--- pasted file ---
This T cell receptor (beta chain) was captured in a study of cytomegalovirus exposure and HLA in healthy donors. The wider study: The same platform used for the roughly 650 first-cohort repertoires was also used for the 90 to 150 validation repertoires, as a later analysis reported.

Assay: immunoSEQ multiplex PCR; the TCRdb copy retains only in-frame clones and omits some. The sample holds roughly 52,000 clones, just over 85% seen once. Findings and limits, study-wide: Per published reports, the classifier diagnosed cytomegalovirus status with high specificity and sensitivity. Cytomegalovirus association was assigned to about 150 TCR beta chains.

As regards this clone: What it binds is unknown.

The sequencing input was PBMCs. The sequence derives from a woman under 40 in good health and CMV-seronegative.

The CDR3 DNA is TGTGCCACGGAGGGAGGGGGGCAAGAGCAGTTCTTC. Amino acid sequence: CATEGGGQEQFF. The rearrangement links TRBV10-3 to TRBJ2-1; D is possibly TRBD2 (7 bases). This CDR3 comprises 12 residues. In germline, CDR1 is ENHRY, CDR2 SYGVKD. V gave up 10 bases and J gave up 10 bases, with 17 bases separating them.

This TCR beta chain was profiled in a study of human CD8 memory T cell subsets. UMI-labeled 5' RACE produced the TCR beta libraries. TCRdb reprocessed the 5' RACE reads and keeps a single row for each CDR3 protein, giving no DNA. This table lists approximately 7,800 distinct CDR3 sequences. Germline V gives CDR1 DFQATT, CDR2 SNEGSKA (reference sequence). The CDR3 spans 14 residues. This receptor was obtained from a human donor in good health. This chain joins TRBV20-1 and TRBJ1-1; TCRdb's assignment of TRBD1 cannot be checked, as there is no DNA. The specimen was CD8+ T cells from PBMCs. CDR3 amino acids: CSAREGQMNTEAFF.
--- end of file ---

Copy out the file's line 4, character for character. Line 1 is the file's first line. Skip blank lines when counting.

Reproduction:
The sequencing input was PBMCs. The sequence derives from a woman under 40 in good health and CMV-seronegative.